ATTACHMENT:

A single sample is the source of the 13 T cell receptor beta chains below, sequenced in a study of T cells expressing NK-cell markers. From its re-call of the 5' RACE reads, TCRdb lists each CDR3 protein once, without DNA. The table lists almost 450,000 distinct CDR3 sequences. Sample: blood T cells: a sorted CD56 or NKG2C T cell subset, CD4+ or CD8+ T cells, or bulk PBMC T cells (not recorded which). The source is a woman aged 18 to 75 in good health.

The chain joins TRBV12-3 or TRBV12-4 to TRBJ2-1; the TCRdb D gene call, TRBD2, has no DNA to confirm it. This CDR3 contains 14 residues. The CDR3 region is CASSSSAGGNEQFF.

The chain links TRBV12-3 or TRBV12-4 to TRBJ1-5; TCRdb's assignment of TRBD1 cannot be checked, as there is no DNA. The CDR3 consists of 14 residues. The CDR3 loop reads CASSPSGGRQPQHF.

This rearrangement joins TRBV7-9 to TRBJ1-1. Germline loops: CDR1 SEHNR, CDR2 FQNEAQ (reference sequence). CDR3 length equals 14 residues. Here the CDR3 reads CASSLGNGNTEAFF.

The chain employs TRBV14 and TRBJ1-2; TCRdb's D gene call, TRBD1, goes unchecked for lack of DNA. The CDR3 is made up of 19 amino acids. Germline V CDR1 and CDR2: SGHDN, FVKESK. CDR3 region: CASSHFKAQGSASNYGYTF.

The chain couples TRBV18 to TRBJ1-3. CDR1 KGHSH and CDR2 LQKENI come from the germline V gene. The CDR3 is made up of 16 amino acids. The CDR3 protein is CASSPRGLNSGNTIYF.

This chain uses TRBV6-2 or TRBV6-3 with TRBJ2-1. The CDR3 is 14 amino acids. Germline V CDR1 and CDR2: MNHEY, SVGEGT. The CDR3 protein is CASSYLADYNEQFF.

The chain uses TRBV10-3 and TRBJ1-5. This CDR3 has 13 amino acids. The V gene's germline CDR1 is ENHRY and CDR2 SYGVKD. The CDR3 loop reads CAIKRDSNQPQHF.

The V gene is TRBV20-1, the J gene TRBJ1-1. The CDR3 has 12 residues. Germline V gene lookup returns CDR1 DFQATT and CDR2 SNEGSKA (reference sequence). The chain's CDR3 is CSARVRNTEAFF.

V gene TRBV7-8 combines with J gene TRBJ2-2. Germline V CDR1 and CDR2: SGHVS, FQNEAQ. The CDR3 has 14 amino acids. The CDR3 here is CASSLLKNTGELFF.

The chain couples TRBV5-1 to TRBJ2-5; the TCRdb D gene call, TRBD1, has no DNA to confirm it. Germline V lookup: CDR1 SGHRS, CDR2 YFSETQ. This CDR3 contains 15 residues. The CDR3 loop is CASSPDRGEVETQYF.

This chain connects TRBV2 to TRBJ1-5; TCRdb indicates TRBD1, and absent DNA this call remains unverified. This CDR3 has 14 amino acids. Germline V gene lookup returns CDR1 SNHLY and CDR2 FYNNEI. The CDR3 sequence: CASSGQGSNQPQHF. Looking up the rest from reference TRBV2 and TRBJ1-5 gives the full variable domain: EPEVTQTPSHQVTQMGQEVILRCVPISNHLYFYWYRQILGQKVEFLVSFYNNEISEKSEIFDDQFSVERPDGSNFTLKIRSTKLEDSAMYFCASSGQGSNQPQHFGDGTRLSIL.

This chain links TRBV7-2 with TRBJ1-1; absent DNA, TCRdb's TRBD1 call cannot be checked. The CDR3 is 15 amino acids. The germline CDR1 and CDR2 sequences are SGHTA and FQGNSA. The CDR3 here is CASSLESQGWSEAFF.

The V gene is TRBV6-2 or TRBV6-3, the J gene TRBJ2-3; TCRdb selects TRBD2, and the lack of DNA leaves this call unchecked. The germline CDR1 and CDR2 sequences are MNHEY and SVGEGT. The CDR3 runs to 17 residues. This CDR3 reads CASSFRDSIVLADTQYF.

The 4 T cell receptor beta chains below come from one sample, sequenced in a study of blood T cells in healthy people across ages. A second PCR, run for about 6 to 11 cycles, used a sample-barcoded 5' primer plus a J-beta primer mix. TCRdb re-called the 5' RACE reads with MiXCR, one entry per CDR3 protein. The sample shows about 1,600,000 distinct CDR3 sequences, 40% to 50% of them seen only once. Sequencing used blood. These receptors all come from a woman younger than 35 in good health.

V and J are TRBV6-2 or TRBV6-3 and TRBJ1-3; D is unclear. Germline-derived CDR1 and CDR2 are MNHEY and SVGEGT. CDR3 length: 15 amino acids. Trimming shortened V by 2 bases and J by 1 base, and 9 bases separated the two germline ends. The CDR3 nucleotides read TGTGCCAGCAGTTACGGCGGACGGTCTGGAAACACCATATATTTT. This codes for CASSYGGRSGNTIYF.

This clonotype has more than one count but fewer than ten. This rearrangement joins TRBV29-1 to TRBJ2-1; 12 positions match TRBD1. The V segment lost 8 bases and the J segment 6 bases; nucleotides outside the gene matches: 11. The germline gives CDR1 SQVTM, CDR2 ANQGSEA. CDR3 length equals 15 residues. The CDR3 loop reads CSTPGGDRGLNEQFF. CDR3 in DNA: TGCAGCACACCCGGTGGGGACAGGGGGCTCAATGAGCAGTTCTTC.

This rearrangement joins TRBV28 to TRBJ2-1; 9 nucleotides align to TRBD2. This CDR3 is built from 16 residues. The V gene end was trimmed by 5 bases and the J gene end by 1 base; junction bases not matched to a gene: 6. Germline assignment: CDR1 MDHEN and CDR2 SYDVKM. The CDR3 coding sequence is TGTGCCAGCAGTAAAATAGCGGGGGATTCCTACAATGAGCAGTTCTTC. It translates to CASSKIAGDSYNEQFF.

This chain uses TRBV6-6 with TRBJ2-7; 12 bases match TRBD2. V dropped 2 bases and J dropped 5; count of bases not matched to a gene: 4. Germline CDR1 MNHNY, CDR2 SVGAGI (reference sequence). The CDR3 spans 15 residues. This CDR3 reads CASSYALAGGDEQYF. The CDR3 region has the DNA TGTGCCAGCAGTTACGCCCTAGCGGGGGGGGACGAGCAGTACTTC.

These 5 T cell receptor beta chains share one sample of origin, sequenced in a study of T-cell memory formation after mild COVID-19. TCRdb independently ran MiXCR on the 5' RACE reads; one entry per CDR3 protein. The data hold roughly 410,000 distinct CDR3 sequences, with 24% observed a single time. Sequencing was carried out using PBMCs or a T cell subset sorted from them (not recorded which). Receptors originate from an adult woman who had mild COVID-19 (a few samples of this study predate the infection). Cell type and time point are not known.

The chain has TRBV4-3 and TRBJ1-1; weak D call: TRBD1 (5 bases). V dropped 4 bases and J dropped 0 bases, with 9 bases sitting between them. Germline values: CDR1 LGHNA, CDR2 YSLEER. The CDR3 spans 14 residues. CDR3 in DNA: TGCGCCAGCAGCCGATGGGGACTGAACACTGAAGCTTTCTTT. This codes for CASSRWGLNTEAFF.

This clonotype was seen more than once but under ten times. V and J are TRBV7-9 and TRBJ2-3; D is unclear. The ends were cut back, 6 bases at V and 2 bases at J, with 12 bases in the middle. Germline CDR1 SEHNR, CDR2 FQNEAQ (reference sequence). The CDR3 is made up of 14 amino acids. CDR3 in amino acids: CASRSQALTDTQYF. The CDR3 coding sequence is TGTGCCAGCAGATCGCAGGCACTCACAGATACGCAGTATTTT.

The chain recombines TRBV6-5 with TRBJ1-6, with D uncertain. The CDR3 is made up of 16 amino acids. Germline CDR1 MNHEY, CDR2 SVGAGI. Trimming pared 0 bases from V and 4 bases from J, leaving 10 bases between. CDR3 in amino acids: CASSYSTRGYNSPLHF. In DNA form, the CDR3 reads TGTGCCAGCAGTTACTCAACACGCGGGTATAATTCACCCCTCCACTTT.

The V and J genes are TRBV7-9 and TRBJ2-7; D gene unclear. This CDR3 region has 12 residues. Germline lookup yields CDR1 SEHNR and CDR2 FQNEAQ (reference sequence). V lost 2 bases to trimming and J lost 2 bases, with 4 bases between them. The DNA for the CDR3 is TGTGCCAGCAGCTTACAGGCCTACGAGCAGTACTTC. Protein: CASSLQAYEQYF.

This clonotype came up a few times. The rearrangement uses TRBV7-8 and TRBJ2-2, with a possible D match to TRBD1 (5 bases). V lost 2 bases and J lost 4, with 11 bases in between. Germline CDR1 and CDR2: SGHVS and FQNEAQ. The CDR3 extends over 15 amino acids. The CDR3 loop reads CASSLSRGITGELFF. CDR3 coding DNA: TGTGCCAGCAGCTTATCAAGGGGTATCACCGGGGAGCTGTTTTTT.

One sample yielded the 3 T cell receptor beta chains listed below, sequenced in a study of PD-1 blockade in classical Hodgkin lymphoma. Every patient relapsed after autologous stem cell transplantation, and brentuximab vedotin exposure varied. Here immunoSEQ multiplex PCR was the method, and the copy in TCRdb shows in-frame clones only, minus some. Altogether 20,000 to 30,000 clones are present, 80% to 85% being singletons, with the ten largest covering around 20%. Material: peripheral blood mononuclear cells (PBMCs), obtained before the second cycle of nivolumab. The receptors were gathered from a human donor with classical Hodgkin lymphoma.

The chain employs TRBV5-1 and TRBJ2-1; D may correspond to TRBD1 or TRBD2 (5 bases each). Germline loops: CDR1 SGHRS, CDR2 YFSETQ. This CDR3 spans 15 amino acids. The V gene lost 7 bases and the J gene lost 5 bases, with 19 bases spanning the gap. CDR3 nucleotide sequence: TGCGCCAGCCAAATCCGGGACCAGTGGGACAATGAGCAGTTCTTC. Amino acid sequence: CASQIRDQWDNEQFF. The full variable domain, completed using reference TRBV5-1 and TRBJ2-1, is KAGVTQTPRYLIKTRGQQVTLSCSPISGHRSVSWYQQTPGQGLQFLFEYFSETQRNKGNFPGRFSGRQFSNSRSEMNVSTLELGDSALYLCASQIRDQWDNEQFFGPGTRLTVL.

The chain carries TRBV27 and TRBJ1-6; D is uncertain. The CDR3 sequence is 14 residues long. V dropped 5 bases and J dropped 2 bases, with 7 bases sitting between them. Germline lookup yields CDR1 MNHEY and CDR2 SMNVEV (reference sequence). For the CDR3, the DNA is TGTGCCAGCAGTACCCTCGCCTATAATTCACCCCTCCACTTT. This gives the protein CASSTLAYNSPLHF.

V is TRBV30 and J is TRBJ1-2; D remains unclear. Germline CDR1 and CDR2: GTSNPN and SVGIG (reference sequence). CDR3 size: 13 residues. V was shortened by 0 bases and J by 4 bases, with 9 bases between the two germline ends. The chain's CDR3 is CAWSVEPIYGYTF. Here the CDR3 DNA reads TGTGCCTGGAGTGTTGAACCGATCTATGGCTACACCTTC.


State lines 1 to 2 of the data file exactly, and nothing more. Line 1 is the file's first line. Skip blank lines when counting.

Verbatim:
A single sample is the source of the 13 T cell receptor beta chains below, sequenced in a study of T cells expressing NK-cell markers. From its re-call of the 5' RACE reads, TCRdb lists each CDR3 protein once, without DNA. The table lists almost 450,000 distinct CDR3 sequences. Sample: blood T cells: a sorted CD56 or NKG2C T cell subset, CD4+ or CD8+ T cells, or bulk PBMC T cells (not recorded which). The source is a woman aged 18 to 75 in good health.

The chain joins TRBV12-3 or TRBV12-4 to TRBJ2-1; the TCRdb D gene call, TRBD2, has no DNA to confirm it. This CDR3 contains 14 residues. The CDR3 region is CASSSSAGGNEQFF.